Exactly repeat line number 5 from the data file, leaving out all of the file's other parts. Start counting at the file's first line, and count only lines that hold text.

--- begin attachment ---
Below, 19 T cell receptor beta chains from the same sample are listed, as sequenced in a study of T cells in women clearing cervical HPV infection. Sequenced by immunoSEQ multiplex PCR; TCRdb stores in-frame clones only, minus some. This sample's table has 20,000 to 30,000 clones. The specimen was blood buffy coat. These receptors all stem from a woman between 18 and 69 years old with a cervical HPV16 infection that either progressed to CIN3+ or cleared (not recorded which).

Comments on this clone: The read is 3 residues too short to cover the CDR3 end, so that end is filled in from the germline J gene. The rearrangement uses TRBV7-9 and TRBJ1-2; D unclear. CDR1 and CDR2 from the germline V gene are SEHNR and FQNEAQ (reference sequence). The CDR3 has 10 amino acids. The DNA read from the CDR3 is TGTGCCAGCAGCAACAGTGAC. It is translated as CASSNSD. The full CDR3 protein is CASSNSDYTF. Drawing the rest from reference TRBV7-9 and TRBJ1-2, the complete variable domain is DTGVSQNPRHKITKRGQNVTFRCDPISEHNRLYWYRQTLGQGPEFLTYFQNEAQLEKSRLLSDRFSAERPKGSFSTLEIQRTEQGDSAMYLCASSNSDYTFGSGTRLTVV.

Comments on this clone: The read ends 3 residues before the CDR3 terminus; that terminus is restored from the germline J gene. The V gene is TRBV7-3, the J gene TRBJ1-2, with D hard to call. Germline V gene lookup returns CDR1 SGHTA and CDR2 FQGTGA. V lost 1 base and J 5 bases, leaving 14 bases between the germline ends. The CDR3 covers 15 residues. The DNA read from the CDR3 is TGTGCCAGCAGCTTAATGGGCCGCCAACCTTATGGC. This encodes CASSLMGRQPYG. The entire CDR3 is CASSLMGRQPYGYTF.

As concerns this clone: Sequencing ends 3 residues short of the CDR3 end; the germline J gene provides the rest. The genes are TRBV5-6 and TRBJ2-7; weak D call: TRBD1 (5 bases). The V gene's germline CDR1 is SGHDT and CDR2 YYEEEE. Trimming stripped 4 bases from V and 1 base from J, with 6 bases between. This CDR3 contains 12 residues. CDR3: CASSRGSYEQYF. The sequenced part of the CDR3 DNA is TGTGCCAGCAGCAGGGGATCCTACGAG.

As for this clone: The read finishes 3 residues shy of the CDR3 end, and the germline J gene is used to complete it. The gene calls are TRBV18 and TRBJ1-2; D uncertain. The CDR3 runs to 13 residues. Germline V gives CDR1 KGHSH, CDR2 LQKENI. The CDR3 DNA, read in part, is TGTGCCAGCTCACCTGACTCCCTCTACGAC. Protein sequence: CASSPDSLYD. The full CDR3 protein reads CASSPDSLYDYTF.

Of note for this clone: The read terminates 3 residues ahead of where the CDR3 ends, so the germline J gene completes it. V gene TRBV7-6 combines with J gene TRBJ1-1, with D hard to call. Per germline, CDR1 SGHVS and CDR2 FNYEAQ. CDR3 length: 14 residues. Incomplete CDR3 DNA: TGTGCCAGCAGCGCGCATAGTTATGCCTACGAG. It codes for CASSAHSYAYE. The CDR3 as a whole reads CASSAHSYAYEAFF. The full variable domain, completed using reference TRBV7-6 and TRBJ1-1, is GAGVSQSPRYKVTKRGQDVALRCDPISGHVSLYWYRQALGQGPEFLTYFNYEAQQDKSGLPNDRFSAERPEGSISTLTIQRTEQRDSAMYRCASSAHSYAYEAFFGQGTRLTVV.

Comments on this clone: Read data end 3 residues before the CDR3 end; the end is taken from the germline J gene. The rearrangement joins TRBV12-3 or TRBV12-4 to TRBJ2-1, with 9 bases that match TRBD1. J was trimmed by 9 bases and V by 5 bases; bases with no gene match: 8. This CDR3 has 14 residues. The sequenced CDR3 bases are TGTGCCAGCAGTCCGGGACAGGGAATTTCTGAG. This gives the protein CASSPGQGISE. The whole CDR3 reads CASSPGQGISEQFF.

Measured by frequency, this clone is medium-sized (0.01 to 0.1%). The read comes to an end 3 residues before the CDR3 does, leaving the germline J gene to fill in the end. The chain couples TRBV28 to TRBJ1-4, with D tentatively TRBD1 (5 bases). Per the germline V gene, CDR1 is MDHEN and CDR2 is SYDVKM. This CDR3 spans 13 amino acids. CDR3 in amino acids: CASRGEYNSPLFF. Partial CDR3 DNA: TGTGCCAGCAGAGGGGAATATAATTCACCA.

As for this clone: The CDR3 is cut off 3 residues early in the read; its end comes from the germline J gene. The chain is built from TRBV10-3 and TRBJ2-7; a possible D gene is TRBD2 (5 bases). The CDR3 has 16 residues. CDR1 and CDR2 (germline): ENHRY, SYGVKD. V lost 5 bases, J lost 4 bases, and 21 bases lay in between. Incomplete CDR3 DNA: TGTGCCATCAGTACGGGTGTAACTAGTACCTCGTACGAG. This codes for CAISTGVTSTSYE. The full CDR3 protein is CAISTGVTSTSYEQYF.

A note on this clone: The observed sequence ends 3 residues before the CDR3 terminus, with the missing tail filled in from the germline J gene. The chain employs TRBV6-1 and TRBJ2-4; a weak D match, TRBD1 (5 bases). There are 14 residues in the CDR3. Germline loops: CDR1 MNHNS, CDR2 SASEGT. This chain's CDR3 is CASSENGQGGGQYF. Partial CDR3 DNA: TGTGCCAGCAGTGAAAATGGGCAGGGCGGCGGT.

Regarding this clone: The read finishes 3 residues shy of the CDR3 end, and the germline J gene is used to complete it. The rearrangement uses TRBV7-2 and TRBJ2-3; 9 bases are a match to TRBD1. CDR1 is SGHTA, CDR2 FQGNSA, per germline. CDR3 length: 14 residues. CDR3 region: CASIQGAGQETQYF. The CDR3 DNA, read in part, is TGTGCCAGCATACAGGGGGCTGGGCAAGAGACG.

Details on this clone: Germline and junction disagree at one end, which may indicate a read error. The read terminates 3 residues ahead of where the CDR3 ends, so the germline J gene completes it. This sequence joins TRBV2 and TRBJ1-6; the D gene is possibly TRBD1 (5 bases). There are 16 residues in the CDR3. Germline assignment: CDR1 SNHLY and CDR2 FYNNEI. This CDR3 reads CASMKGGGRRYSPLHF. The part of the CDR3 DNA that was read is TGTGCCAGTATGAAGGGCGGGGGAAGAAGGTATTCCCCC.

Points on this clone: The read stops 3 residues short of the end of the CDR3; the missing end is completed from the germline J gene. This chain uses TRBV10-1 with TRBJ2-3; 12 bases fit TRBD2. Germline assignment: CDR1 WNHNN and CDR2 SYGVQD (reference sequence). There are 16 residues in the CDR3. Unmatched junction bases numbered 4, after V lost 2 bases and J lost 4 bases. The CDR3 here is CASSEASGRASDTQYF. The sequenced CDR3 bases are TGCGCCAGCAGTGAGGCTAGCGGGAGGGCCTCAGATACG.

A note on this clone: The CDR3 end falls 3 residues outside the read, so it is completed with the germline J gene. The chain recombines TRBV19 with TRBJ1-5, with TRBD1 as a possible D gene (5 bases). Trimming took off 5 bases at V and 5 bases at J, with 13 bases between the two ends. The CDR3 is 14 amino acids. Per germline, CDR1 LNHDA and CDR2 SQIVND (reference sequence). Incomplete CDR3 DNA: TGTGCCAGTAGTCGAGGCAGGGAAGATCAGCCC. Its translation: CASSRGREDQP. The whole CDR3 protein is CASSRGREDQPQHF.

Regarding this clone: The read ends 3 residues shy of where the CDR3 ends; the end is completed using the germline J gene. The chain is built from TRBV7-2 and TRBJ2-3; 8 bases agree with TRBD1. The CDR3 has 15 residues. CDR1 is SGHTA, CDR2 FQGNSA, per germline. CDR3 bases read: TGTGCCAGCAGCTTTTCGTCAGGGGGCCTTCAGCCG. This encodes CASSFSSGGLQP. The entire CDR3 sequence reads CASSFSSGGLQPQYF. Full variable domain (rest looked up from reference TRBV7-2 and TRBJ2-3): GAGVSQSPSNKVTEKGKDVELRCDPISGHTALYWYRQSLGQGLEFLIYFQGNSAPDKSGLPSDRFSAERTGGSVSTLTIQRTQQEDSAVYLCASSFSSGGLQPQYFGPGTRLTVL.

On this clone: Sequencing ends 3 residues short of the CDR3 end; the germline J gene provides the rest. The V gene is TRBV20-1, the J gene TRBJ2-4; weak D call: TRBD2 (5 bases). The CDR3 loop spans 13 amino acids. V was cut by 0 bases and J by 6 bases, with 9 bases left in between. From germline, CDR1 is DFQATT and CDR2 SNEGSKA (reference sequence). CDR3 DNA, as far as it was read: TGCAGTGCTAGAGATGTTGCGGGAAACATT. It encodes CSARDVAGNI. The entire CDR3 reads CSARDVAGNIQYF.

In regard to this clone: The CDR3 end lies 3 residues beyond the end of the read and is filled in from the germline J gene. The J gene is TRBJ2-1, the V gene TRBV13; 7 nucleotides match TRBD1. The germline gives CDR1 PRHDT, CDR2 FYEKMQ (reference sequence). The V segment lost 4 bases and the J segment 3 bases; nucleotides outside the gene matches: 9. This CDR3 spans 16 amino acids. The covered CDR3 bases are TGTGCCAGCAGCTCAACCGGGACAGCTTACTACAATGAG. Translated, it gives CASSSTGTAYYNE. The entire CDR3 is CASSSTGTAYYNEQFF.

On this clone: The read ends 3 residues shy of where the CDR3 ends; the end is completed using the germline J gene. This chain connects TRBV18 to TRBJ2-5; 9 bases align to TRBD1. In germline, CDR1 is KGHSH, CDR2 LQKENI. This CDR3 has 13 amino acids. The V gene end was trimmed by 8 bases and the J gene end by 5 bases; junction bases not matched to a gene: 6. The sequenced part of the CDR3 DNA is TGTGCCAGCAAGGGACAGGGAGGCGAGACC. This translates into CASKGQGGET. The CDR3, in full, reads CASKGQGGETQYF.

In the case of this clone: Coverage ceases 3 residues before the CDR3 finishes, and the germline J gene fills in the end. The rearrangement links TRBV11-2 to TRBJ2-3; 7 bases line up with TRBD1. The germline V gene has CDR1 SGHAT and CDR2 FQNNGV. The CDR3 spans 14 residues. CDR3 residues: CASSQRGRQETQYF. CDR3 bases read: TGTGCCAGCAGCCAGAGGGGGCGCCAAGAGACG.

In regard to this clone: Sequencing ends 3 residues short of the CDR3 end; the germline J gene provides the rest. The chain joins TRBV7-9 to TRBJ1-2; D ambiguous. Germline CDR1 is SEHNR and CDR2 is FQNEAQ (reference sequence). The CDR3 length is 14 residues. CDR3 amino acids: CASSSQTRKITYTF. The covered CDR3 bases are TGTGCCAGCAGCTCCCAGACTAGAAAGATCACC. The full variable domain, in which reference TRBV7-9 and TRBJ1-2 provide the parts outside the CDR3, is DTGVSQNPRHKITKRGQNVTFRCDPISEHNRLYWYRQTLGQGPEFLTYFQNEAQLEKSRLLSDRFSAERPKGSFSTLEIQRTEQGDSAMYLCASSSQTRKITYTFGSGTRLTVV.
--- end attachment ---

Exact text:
As for this clone: The read finishes 3 residues shy of the CDR3 end, and the germline J gene is used to complete it. The gene calls are TRBV18 and TRBJ1-2; D uncertain. The CDR3 runs to 13 residues. Germline V gives CDR1 KGHSH, CDR2 LQKENI. The CDR3 DNA, read in part, is TGTGCCAGCTCACCTGACTCCCTCTACGAC. Protein sequence: CASSPDSLYD. The full CDR3 protein reads CASSPDSLYDYTF.